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As cities evolve, their traffic management needs become more complex. The historic city of Keelung has faced challenges as a result of its limited space, narrow roads and old buildings. This case study looks at how Keelung’s traffic control centre has transformed its traffic management strategies, applying technology and working with the private sector to create a more efficient and sustainable transport system.

Context and policy overview

Keelung is an excellent example of the establishment of a traffic control centre. With approximately 372,000 residents, it is the epitome of urban efficiency, offering a manageable and scalable model.

The potential benefits of traffic management solutions in Keelung’s compact urban areas are evident, with the city’s proximity to Taipei offering valuable advantages. Integrating Keelung’s traffic control system with Taipei’s showcases the benefits of cooperation and seamless traffic management between neighbouring cities. The example of Keelung could serve as a template for other cities seeking to enhance their traffic systems, combining local efficiency with metropolitan connectivity.


Integrated information-platform

Keelung recognised the need for an integrated information platform in order to handle diverse road‑related enquiries. A modular process was used to construct a unified platform where users can access real-time information on roads, parking and public transport. This platform facilitates informed decision-making and seamless transitions between different modes of transport. This project was executed by International Integrated Systems Inc (IISI), an expert system integrator, with data being obtained from various governmental sources and open-source vendors (originally being derived from Artificial Intelligence of Things (AIoT) sensors throughout the city). The city authorities and IISI concluded a three-year cooperation agreement with annual maintenance services. IISI is responsible for the integration of a turnkey solution.

Data collection and integration

In order to manage traffic effectively, Keelung’s traffic control centre collects and uses large amounts of data. This includes real-time data on road conditions (which are monitored using CCTV), information on the availability of parking spaces and data on public transport. With more than 40 per cent of Keelung’s residents commuting to Taipei for work, the centre’s integrated platform provides timely traffic updates and details of alternative routes in order to minimise delays.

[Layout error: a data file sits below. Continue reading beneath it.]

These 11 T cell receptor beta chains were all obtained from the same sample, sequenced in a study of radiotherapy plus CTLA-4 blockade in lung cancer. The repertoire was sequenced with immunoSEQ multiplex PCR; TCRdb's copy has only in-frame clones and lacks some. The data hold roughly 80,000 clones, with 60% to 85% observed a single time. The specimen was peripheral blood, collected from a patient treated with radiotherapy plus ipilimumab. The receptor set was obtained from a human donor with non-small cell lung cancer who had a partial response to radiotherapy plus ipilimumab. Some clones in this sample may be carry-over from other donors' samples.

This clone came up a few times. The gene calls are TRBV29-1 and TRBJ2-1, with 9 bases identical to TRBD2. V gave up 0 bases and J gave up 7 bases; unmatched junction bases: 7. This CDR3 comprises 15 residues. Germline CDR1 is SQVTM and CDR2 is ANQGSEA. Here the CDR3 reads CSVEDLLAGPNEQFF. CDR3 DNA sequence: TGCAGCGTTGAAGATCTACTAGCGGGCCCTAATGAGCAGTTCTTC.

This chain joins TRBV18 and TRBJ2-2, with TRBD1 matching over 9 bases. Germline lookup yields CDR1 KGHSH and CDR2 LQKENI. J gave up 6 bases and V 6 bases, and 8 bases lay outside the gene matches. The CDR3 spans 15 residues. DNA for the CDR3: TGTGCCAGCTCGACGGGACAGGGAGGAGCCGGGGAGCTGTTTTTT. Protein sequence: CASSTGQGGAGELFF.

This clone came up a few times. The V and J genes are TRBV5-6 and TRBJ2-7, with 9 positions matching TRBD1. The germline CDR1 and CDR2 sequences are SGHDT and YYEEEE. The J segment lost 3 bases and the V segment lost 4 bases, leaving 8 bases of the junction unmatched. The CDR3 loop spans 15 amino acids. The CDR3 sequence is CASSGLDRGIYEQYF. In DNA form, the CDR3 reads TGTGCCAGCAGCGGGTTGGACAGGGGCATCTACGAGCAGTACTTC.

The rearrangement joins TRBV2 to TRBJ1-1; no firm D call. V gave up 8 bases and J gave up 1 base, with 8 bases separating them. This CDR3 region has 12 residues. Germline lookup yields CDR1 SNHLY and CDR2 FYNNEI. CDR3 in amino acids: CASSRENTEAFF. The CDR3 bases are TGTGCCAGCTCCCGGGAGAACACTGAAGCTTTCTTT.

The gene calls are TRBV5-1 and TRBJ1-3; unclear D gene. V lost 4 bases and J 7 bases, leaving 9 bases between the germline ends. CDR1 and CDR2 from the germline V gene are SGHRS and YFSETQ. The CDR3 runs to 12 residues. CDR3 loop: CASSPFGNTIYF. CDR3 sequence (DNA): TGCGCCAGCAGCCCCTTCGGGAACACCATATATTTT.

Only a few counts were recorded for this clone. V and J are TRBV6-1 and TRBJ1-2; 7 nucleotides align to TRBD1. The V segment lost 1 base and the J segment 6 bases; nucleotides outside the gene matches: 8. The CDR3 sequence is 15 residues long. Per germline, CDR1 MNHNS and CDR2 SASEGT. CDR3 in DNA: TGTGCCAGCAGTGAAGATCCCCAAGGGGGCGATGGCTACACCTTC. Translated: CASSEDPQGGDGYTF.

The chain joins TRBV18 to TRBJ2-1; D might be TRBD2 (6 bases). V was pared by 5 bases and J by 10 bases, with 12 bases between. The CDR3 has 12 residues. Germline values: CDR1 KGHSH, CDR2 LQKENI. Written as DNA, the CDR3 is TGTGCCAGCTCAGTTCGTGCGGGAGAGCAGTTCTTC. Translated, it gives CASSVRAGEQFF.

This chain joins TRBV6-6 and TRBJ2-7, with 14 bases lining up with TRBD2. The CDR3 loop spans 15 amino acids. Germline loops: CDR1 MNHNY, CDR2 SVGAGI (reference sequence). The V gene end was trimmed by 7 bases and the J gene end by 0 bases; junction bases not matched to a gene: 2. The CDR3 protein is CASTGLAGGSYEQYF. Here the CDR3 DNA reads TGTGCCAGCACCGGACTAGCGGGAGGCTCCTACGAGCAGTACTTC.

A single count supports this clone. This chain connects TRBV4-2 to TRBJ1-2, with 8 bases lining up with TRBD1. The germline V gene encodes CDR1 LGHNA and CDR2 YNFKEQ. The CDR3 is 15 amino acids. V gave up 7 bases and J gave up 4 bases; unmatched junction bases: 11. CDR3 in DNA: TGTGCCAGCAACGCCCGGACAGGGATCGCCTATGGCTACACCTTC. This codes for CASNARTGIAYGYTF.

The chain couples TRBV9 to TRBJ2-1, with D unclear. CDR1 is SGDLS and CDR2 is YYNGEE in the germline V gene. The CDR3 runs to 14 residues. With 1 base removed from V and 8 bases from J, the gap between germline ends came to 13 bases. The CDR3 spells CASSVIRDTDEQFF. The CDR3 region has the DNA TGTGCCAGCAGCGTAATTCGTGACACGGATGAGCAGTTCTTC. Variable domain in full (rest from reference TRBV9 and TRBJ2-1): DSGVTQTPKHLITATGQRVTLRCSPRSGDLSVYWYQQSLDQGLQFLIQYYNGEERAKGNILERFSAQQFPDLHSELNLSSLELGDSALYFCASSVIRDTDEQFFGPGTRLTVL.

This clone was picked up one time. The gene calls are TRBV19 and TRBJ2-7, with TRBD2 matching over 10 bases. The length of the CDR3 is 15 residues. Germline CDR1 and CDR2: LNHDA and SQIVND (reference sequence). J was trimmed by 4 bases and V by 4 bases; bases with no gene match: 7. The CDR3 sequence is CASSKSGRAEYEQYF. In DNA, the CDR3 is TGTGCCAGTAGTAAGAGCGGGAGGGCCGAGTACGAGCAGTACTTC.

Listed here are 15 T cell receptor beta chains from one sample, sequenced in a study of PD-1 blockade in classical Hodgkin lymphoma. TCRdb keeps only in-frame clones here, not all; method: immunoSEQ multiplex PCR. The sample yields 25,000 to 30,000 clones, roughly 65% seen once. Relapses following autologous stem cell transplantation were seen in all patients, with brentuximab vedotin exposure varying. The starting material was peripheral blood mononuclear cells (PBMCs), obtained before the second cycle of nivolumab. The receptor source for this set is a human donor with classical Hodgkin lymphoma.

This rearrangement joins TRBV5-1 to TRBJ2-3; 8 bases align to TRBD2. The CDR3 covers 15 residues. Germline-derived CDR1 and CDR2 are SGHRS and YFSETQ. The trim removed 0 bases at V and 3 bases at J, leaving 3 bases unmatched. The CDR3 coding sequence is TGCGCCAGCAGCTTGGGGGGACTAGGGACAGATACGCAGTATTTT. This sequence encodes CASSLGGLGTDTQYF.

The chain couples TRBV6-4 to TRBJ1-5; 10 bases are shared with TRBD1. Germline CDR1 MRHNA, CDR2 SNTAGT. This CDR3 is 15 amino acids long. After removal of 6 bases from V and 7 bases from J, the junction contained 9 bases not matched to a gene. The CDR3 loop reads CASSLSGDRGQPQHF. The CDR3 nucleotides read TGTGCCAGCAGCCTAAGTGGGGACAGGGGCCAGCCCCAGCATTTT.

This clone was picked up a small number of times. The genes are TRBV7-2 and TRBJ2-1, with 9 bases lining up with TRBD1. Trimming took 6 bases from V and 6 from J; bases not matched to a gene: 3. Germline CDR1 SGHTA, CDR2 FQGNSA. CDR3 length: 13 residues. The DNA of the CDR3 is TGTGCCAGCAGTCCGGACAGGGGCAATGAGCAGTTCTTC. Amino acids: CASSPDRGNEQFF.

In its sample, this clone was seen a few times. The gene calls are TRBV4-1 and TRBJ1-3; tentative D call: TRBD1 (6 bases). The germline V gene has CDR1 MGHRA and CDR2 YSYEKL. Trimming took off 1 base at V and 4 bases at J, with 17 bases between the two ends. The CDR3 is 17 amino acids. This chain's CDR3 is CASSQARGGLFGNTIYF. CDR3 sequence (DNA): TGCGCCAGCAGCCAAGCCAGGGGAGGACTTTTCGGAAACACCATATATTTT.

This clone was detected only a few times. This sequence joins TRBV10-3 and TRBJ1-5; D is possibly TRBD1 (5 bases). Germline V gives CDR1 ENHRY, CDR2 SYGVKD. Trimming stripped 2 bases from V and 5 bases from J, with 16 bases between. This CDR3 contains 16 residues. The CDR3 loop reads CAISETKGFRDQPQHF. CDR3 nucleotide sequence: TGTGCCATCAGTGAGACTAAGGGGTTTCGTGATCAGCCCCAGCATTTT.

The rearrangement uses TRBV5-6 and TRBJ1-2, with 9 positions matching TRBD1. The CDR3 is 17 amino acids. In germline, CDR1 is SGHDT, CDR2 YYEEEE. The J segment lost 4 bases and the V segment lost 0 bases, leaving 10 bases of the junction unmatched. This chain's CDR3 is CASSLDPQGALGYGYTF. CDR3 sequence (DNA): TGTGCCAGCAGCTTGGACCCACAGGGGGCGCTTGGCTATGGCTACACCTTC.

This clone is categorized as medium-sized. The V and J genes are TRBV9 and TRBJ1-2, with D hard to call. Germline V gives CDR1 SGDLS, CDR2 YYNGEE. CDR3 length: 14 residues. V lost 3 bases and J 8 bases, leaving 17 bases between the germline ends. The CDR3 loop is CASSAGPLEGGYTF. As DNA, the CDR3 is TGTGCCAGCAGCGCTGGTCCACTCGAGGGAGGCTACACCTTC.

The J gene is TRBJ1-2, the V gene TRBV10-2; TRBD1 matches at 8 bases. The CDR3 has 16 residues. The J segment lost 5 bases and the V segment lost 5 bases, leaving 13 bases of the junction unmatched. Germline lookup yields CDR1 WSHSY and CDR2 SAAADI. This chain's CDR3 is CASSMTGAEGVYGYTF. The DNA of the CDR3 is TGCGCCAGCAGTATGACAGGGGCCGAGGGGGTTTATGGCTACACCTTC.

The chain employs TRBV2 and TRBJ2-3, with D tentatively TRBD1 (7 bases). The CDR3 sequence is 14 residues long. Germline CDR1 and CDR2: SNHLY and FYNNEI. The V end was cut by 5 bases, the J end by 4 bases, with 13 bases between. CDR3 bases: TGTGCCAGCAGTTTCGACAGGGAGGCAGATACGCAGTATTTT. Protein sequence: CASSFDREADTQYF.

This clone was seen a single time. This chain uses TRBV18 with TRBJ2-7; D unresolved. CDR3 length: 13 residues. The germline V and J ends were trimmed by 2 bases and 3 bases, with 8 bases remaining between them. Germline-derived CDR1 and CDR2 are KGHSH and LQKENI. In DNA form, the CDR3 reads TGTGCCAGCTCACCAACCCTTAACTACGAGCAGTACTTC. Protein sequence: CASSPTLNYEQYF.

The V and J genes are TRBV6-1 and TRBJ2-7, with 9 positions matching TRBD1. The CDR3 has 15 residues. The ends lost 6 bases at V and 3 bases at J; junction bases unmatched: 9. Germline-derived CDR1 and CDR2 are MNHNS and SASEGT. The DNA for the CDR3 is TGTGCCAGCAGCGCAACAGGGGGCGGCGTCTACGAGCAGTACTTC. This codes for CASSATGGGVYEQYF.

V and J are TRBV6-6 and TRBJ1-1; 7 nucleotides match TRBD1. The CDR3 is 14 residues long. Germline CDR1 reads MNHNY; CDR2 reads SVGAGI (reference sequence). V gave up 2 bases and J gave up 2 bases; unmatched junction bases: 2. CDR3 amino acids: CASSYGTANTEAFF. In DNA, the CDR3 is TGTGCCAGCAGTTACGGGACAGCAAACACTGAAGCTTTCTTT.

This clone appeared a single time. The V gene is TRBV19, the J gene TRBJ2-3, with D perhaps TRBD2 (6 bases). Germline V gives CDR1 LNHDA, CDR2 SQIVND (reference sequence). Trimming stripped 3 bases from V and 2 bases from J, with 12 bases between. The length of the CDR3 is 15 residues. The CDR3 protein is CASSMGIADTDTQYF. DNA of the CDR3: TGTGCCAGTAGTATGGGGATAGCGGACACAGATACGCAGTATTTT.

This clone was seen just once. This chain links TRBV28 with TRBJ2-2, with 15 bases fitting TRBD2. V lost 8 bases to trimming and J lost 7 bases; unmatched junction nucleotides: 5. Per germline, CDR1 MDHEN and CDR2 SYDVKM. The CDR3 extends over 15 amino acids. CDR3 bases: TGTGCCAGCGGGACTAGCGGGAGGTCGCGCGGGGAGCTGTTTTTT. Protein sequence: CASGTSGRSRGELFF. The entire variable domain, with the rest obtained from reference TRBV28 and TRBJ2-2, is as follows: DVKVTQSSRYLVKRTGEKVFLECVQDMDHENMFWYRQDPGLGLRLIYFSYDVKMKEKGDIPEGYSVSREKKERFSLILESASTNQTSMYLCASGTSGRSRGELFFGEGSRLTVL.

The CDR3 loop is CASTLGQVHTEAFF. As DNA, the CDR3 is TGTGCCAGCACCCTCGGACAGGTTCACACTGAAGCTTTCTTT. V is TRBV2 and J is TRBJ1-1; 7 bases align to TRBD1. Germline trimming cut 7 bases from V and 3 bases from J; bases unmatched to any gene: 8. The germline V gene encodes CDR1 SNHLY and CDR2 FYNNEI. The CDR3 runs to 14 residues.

Real-time traffic analysis, adaptive traffic signals, disaster mitigation and emergency responses

Through the AIoT platform, Keelung’s traffic control centre processes data from various sensors, enabling AI analysis and real-time insights. The results are disseminated to officials, drivers and other members of the public via changeable message signs (CMSs), websites and notifications. The system’s versatility is such that data are also used for the overall smart governance and management of the city.

Keelung has also adopted semi-adaptive signals that adjust traffic light waiting times in real time, cutting waiting times by 10-20 per cent, improving traffic flows and easing congestion. Furthermore, the centre not only manages traffic, but also integrates AIoT data for disaster mitigation by collecting information on rainfall and flooding. This helps with early decision-making and response planning, enhancing the city’s resilience. Keelung adopts a user-centric approach by sharing real-time traffic data with citizens and private companies (as open-source data) to support sustainable urban mobility.

Barriers and critical success factors

Results and lesson learned

Cities that are interested in developing such traffic control systems can learn from Keelung’s experience:

  • Collaboration is key – Successful implementation requires collaboration between the public and private sectors, academia and tech providers.
  • Interoperability and standards matter – Cities must ensure interoperability between systems and organisations in order to allow seamless integration, as well as establishing common standards and protocols to enable effective data sharing and coordination within the traffic control centre.
  • Balancing technology and tradition – Striking a balance between digital solutions and traditional measures is critical, while physical interventions and control centre coordination remain essential for traffic management.
  • Adequate infrastructure and maintenance – Reliable ICT infrastructure, accurate data and efficient algorithms are all essential; hence, cities need to invest in infrastructure development and ongoing maintenance for long-term effectiveness.


We would like to express special appreciation to Mr. Harvey Chung (Deputy Director of Keelung City Department of Transportation) and Mr. Jerry Wang (Senior Manager, International Integrated Systems Inc.) for their contribution to the preparation of this case study.